Do you think you would have taken a different path if Equity was embedded in everything we do, when you left school?
When discussing the panellists' route into tech Mehnaz mentioned that her journey “growing up poor we had no money to pay for ”, she was ‘lucky,’ her employer, Salesforce, sponsored her and paid for her qualification, she committed to a three-year contract, ‘that was equity’. When she started out she had no idea what she was doing. Leaders didn’t understand what her needs were because they were not the same as other colleagues. When she had to advocate for herself it made her feel different and that knocked her confidence to begin with. If she was offered an extra helping hand it made her feel that she wasn’t meant to be where she was.
What one piece of advice would you pass on to us as we start the next part of our journey in life?
It’s ok to change your mind. No decision is permanent if you don’t want it to be. Explore you and what you want. “Looking after yourself is how you can truly impact the world”, said Chloe in response to this question.
Mehnaz added, “Be curious and ask questions.” Do not be afraid to be yourself and ask questions. Learn to fail and find joy in doing hard things. “If someone’s not saying much you might want to open the door to them”. She has found that she doesn’t always get the same feedback as colleagues from different backgrounds, people don’t want to offend her because she is different. She wants the same feedback, the same treatment.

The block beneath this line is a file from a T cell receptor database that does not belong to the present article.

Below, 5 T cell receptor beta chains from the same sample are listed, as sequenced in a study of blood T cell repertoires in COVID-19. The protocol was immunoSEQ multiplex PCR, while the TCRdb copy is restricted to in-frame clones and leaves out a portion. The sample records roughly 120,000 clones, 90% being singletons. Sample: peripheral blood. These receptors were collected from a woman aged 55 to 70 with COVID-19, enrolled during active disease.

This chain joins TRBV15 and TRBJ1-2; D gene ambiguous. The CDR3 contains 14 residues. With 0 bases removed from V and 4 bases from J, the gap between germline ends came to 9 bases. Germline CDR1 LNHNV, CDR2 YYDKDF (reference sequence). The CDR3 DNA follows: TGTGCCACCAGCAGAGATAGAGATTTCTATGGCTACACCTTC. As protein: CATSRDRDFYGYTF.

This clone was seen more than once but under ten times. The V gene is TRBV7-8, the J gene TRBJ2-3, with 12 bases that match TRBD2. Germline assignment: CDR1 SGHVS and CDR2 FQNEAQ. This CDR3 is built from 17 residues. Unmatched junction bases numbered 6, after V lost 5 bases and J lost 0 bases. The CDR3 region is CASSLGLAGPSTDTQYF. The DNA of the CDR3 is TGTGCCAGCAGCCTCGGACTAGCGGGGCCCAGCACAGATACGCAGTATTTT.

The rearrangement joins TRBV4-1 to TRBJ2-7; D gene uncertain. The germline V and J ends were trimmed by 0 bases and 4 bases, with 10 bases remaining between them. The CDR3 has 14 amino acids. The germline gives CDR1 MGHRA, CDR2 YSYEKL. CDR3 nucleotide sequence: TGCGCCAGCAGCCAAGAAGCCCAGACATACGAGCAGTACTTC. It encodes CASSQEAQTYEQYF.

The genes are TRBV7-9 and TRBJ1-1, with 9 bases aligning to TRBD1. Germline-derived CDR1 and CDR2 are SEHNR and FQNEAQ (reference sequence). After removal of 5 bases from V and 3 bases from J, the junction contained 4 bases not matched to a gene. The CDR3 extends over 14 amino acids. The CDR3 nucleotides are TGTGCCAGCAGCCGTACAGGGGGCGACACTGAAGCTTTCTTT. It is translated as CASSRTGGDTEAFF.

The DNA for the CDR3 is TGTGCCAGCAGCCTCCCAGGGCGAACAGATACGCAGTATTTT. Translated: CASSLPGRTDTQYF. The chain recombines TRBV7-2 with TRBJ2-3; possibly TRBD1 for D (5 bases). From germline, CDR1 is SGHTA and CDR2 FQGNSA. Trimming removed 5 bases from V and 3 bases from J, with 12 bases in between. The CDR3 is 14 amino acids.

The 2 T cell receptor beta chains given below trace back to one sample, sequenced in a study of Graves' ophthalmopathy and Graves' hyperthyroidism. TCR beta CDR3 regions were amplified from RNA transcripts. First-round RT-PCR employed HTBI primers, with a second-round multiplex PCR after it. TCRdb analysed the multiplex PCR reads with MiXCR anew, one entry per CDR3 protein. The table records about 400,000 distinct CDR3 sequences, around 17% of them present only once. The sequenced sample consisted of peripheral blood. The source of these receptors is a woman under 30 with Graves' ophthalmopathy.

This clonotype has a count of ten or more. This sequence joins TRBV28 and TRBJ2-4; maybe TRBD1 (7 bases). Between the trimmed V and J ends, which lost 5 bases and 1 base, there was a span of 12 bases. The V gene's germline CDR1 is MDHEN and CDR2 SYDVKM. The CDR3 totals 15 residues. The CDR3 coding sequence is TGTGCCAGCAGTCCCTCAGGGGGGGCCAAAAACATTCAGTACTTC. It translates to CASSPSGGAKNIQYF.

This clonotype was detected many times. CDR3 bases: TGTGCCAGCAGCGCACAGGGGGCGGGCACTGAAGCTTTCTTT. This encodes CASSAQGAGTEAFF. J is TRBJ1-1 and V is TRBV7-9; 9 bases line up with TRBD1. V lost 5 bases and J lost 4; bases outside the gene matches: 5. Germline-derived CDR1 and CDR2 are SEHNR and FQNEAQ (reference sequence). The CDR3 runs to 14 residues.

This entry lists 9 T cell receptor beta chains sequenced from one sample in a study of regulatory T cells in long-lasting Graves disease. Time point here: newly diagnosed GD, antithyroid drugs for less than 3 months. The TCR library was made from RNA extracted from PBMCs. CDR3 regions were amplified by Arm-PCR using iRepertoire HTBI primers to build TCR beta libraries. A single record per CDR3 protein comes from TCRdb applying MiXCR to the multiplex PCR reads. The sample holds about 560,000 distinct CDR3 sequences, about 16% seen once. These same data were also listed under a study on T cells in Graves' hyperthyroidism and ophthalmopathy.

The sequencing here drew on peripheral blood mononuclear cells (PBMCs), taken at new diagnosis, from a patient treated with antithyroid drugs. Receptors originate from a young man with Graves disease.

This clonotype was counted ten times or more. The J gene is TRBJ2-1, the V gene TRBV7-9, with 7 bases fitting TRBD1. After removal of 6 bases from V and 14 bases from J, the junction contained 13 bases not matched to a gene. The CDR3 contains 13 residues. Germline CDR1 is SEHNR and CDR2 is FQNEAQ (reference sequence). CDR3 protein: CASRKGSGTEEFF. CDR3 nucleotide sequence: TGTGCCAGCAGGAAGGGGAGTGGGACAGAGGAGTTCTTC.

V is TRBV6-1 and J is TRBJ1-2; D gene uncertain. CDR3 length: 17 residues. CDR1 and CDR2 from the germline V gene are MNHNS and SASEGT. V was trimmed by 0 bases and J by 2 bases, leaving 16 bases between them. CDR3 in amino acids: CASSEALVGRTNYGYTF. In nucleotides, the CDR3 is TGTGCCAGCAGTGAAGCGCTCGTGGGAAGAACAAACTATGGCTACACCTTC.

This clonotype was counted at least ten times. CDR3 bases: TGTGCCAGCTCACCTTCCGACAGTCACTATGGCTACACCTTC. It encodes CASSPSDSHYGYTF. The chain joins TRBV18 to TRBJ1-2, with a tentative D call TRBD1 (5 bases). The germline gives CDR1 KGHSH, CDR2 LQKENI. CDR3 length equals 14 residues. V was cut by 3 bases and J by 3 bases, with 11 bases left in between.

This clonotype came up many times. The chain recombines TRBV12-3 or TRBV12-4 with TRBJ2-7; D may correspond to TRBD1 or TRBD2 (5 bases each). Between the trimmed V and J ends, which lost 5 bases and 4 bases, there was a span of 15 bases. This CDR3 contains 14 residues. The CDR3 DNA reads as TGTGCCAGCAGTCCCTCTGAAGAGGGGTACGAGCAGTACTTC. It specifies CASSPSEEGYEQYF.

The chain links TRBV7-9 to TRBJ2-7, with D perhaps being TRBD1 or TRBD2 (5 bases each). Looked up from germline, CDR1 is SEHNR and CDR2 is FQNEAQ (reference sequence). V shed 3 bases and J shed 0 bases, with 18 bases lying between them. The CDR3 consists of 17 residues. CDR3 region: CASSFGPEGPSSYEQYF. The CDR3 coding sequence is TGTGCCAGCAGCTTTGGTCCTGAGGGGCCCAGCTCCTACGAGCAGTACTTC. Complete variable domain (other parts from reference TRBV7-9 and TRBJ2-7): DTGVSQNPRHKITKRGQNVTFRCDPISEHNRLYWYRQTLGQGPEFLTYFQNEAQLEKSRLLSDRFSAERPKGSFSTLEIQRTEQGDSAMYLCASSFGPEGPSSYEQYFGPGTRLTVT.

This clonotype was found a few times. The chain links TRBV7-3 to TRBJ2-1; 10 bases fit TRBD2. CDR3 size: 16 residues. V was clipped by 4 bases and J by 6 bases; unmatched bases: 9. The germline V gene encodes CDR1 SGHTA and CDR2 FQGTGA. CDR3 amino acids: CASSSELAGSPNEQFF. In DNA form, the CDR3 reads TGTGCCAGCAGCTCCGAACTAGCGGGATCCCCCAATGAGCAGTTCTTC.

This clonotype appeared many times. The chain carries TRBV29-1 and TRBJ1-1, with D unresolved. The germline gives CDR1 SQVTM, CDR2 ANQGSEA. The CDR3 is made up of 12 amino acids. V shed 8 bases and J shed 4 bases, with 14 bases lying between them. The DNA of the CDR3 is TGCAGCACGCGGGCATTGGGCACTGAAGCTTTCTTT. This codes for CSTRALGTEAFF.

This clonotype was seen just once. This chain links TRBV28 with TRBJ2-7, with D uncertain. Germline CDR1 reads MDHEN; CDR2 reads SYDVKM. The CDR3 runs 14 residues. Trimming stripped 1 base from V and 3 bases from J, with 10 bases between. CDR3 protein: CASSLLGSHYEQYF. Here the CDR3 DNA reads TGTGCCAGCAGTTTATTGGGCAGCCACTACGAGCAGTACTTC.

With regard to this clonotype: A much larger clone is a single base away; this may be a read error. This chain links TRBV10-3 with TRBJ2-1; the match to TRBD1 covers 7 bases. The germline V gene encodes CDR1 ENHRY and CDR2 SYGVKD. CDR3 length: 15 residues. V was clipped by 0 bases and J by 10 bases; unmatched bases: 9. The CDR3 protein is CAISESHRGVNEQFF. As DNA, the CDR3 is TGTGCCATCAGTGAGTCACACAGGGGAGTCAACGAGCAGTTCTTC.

Ijeoma advised students to find a mentor and try to build relationships. Companies are looking for core capabilities which are to do with you as an individual. They are looking to see if you are a team player, can you solve problems, are you resilient. The expectation is that you can be a sponge and soak up the knowledge and training they will offer. They want to know that you will work hard and apply yourself. In six months you’ll understand how you can play your part in that environment. They want to know what kind of attitude you can bring? Why would an employer want to hire you?